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The role of rapid eye movement sleep for amygdala-related memory processing

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Spoormaker,  V. I.
Max Planck Institute of Psychiatry, Max Planck Society;

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Dresler,  M.
Max Planck Institute of Psychiatry, Max Planck Society;

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Citation

Genzel, L., Spoormaker, V. I., Konrad, B. N., & Dresler, M. (2015). The role of rapid eye movement sleep for amygdala-related memory processing. NEUROBIOLOGY OF LEARNING AND MEMORY, 122, 110-121. doi:10.1016/j.nlm.2015.01.008.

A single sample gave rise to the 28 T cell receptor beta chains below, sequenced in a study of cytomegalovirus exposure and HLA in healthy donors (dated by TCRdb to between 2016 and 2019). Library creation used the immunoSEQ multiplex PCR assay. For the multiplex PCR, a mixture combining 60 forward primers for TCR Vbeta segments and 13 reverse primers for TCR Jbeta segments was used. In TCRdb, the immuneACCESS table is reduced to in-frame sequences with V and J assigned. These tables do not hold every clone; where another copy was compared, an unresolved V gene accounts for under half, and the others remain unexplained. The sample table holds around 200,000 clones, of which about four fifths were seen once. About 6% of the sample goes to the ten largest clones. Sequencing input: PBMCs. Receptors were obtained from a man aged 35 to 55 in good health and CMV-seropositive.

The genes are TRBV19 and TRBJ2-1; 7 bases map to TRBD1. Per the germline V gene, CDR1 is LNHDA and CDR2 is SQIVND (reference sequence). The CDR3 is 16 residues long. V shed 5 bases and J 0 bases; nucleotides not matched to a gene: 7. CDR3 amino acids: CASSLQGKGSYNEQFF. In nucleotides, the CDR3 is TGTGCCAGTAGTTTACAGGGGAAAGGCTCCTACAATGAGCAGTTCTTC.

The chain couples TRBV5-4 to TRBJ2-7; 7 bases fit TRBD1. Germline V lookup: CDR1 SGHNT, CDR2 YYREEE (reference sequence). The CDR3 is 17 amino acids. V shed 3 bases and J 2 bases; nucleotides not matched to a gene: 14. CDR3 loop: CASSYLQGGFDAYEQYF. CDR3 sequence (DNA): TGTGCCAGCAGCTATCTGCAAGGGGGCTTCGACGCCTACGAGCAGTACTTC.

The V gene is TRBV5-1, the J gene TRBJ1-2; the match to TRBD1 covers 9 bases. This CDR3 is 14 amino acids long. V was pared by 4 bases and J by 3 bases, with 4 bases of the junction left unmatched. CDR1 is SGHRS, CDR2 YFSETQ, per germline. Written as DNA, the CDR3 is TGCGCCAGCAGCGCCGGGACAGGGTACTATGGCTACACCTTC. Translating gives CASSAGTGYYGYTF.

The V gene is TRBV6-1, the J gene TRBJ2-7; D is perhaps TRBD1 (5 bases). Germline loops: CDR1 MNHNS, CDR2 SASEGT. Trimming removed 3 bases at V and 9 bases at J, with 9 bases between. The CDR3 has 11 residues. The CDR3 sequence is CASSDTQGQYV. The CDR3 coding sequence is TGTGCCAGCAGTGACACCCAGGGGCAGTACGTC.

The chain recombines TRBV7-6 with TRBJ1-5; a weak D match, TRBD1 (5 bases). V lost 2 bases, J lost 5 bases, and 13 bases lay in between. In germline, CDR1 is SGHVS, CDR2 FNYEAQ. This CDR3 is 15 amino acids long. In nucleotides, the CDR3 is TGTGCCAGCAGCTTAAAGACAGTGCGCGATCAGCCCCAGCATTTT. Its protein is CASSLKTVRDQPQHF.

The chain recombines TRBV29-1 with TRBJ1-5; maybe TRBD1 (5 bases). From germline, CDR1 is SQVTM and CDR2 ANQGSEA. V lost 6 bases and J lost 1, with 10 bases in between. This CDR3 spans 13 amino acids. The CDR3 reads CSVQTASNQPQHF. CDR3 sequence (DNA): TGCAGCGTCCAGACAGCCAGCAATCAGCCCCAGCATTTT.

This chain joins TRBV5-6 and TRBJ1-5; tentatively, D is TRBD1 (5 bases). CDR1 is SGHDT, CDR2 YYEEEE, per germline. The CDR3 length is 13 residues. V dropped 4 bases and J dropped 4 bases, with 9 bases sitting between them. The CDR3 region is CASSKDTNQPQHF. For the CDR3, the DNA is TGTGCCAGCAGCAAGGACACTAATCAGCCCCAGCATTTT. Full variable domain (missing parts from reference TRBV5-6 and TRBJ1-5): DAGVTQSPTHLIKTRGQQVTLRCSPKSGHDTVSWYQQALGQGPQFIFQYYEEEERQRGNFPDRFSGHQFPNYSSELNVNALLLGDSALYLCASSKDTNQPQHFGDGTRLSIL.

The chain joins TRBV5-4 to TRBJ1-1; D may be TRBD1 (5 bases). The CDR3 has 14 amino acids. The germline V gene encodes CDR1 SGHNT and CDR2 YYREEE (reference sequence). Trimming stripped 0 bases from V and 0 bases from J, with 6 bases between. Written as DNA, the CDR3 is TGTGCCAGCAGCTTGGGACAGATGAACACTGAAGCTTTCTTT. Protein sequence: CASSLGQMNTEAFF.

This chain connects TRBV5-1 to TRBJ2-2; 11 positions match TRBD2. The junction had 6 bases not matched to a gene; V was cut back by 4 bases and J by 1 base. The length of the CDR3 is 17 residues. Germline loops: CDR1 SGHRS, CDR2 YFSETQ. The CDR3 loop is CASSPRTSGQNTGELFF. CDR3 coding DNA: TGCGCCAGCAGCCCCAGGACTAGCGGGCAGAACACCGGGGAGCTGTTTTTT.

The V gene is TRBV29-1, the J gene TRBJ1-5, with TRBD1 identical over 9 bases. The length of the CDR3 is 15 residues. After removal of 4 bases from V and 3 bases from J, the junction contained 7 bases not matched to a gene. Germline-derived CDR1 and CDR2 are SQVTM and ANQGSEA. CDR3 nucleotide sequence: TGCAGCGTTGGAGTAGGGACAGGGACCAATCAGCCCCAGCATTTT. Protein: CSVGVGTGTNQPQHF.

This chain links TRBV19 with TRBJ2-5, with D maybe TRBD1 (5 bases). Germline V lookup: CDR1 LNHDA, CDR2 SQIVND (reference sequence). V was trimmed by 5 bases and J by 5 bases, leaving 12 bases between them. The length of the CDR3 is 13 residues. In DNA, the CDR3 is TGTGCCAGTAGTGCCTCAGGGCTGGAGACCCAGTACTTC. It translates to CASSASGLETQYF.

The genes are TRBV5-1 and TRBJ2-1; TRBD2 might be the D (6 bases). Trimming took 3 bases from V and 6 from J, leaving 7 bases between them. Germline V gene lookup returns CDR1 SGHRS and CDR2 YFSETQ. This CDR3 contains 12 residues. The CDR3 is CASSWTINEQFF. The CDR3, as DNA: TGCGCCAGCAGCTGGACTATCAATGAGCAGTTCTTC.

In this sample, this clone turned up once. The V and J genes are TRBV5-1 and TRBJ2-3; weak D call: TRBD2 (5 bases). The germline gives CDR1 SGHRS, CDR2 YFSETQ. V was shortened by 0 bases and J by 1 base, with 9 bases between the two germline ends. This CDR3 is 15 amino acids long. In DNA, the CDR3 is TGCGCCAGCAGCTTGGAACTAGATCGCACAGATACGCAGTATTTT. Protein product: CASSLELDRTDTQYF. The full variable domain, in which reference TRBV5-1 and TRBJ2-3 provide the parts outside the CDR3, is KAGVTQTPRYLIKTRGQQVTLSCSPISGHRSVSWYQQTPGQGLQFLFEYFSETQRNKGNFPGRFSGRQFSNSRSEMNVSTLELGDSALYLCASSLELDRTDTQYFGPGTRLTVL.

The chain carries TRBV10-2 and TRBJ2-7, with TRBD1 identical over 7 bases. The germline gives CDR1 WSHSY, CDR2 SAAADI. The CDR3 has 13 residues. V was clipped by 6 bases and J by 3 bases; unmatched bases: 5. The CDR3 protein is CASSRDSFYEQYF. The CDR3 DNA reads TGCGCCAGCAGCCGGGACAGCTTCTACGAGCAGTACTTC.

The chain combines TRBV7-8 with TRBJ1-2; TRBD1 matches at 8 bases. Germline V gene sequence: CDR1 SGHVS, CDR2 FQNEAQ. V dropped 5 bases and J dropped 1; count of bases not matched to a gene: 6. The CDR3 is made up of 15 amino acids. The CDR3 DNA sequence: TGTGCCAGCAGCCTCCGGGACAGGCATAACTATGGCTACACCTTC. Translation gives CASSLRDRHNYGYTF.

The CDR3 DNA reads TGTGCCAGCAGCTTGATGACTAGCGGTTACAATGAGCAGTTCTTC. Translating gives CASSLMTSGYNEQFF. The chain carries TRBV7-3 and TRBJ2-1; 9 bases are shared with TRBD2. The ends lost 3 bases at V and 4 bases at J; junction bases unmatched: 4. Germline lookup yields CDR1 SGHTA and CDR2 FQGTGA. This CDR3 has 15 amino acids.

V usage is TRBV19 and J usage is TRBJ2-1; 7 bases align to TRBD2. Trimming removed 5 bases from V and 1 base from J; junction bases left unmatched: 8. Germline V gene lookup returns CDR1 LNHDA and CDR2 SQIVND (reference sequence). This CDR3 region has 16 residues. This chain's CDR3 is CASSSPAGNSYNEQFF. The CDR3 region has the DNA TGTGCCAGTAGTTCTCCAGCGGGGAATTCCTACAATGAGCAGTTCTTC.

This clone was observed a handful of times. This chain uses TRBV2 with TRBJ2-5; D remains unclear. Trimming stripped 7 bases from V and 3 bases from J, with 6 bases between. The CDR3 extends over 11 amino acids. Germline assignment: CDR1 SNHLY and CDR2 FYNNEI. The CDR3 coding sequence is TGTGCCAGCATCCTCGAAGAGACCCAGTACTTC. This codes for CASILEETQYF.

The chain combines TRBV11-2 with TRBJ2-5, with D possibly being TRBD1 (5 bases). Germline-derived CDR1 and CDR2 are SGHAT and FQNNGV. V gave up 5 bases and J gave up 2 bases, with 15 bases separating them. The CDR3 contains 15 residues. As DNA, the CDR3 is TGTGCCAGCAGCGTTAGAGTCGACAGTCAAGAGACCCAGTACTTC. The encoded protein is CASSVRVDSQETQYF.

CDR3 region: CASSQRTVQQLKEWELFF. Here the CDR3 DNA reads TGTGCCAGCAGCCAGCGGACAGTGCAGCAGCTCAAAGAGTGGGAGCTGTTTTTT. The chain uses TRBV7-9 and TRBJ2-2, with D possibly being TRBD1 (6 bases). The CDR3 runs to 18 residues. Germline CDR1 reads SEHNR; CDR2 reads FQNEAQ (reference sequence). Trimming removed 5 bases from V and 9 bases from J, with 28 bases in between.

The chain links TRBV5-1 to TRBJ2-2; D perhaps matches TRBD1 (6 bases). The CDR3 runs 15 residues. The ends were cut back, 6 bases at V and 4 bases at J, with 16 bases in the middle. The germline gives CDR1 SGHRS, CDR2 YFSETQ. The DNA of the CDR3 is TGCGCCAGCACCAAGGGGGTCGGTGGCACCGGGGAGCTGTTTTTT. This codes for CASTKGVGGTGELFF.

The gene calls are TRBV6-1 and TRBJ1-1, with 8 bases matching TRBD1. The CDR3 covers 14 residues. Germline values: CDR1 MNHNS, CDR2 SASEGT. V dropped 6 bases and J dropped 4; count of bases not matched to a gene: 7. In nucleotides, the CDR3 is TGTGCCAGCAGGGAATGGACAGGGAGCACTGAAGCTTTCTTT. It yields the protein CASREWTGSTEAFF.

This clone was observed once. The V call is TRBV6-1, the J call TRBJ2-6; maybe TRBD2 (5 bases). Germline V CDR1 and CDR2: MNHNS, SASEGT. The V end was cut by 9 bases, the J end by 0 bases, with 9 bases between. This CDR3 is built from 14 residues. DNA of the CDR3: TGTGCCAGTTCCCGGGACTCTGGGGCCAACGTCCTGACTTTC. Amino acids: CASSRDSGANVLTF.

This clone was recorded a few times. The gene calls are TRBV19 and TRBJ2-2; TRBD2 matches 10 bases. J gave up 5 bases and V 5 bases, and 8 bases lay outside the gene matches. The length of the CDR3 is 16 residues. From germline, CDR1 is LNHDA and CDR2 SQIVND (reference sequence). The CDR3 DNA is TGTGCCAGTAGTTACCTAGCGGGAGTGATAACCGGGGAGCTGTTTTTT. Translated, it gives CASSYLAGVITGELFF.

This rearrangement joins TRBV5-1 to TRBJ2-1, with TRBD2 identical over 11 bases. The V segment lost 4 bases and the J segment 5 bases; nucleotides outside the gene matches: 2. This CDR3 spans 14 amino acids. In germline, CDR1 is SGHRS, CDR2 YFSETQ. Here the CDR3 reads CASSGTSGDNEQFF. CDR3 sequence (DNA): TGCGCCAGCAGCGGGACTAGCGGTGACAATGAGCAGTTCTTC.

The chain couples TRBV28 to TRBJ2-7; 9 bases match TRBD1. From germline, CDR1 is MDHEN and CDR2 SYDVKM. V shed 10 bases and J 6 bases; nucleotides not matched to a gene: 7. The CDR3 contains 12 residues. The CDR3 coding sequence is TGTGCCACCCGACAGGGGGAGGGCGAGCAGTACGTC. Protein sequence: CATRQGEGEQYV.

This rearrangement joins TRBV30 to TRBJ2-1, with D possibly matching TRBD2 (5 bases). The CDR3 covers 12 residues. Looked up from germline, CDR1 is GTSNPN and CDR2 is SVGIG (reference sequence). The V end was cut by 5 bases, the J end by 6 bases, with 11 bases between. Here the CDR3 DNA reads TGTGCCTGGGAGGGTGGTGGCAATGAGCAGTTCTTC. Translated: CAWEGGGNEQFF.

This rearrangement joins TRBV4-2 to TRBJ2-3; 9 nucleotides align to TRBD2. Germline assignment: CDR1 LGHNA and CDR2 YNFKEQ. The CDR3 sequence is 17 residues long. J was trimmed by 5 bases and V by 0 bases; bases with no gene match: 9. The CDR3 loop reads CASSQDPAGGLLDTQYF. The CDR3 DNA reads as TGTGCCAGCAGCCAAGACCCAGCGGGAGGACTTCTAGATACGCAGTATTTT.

Cite as: http://hdl.handle.net/11858/00-001M-0000-0028-474B-1
Abstract
Over the years, rapid eye movement (REM) sleep has been associated with general memory consolidation, specific consolidation of perceptual, procedural, emotional and fear memories, brain maturation and preparation of waking consciousness. More recently, some of these associations (e.g., general and procedural memory consolidation) have been shown to be unlikely, while others (e.g., brain maturation and consciousness) remain inconclusive. In this review, we argue that both behavioral and neurophysiological evidence supports a role of REM sleep for amygdala-related memory processing: the amygdala-hippocampus-medial prefrontal cortex network involved in emotional processing, fear memory and valence consolidation shows strongest activity during REM sleep, in contrast to the hippocampus-medial prefrontal cortex only network which is more active during non-REM sleep. However, more research is needed to fully understand the mechanisms. (C) 2015 Elsevier Inc. All rights reserved.